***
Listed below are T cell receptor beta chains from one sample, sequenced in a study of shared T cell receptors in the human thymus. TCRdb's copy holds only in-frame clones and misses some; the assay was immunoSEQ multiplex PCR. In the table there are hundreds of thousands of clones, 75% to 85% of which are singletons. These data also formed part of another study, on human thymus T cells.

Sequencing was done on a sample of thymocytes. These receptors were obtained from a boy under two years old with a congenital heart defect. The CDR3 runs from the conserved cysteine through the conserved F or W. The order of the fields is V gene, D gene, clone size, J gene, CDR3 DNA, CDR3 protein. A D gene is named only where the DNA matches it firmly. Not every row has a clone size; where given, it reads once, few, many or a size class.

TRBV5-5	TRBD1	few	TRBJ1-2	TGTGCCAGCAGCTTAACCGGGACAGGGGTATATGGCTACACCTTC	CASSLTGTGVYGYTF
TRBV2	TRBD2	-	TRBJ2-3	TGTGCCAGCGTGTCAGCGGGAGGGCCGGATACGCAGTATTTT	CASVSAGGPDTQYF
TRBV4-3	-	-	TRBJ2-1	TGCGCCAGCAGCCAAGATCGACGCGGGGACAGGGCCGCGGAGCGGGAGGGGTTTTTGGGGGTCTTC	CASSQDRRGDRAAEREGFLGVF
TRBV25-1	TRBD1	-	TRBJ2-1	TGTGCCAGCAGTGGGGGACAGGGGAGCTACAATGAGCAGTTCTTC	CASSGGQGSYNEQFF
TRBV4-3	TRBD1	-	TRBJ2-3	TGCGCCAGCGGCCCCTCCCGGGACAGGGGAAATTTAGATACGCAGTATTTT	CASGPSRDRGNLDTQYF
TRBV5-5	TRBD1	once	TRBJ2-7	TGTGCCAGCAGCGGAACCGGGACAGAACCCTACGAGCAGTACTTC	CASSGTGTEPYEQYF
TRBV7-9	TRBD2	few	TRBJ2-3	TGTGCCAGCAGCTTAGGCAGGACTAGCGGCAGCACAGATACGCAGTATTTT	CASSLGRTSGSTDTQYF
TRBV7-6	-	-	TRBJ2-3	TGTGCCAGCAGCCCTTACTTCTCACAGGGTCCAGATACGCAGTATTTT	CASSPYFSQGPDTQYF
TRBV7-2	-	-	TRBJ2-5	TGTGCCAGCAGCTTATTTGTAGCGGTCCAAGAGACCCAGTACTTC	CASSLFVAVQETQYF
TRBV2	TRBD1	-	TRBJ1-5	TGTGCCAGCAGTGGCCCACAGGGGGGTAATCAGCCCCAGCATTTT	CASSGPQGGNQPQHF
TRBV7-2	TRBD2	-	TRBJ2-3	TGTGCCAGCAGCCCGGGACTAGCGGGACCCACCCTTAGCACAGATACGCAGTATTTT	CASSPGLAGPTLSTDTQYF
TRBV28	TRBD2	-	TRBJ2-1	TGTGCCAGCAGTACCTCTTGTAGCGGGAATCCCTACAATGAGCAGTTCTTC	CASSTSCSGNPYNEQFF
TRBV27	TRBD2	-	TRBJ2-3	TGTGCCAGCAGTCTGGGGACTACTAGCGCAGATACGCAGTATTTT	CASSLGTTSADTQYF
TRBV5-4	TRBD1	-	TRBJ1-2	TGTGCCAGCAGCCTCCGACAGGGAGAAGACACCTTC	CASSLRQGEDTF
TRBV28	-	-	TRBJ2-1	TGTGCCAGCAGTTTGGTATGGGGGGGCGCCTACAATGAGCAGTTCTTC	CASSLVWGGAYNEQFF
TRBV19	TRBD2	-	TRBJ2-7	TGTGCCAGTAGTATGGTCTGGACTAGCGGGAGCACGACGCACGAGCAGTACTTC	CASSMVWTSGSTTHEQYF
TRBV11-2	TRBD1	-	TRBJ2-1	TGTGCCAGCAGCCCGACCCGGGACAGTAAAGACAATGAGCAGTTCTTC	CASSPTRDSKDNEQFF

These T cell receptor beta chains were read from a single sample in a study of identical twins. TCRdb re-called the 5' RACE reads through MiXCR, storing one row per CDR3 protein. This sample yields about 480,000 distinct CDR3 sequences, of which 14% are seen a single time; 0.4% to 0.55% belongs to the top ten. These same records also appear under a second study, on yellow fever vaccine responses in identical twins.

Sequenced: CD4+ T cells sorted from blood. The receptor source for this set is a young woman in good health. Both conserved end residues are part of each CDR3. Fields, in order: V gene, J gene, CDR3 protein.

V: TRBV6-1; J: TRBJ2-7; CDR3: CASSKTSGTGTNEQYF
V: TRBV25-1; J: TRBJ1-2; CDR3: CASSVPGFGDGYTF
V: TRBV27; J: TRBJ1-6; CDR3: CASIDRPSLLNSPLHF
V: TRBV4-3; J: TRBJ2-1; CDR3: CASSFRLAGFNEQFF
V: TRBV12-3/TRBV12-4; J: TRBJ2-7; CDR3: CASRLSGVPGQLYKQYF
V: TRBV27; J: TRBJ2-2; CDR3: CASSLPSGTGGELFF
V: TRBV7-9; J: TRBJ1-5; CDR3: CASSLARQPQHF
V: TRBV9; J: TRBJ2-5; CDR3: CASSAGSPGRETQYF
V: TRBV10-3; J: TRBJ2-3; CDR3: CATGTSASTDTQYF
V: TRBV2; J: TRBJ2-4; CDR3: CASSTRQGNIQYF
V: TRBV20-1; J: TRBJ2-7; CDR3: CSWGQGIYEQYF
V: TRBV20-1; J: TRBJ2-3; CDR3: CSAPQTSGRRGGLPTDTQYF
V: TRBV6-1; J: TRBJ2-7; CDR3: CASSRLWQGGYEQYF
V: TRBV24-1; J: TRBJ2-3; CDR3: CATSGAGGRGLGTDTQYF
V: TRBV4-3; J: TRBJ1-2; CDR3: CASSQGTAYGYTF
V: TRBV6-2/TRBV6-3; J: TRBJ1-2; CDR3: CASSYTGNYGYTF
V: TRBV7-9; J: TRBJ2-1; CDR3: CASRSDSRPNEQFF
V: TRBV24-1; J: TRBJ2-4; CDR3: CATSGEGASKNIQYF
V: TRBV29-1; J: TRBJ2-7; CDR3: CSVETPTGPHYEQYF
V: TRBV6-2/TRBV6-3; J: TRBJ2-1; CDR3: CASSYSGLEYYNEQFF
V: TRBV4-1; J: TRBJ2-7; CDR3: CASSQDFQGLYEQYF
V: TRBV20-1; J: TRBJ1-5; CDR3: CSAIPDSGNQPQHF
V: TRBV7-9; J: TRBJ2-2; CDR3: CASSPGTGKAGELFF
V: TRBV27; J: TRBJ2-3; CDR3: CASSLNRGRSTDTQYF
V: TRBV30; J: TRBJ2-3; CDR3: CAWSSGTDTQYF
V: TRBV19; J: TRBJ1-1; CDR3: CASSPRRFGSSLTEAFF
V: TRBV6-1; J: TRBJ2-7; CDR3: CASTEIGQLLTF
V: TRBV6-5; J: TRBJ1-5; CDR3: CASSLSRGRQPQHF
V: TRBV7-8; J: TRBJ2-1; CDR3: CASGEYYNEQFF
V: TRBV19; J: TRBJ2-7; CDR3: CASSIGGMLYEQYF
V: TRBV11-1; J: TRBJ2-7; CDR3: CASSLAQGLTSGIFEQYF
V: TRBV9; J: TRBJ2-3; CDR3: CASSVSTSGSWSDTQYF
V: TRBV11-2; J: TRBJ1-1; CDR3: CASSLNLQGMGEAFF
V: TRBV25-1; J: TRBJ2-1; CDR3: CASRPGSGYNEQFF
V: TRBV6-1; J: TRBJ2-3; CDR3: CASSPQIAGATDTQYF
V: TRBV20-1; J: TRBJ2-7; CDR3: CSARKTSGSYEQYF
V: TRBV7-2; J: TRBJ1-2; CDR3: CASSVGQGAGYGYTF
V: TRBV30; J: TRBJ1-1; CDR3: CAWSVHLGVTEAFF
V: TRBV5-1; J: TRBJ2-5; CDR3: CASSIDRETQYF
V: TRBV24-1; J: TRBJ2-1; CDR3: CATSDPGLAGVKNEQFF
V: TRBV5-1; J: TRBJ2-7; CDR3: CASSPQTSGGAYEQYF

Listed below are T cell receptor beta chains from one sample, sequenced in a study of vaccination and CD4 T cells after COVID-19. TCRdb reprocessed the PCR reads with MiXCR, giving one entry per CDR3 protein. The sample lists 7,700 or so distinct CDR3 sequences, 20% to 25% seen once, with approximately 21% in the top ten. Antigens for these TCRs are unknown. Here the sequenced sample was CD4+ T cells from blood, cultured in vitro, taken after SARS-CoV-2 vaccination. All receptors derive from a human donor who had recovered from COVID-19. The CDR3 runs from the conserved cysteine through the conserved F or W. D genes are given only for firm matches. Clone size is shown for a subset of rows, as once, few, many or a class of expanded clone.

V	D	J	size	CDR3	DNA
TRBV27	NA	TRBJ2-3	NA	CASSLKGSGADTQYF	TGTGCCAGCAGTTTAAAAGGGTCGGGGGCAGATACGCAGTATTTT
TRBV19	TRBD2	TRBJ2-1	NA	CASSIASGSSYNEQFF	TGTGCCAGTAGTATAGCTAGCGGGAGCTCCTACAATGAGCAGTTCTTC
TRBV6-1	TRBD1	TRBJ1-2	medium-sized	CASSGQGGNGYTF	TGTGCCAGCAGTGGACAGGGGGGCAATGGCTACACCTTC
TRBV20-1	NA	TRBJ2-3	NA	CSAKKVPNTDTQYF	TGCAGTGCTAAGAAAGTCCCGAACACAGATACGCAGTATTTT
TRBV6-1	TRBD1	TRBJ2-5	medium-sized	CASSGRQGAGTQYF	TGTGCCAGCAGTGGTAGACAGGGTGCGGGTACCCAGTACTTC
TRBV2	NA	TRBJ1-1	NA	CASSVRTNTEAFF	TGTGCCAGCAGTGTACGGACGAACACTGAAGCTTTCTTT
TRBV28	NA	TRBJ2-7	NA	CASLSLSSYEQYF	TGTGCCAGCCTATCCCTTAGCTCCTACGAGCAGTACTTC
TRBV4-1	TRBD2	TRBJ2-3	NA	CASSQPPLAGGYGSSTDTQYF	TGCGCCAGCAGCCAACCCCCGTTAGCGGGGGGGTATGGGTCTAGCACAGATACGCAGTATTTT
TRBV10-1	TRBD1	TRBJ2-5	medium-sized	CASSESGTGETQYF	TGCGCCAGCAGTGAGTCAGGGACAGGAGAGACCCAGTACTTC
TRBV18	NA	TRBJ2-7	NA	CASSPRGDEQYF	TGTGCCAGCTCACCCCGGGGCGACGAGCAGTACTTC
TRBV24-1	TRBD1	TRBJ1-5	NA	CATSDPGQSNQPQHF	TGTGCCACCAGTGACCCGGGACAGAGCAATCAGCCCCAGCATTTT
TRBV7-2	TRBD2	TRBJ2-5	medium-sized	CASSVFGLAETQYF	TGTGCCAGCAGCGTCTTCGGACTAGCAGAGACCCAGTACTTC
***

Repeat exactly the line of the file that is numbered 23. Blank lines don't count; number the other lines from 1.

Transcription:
V: TRBV25-1; J: TRBJ1-2; CDR3: CASSVPGFGDGYTF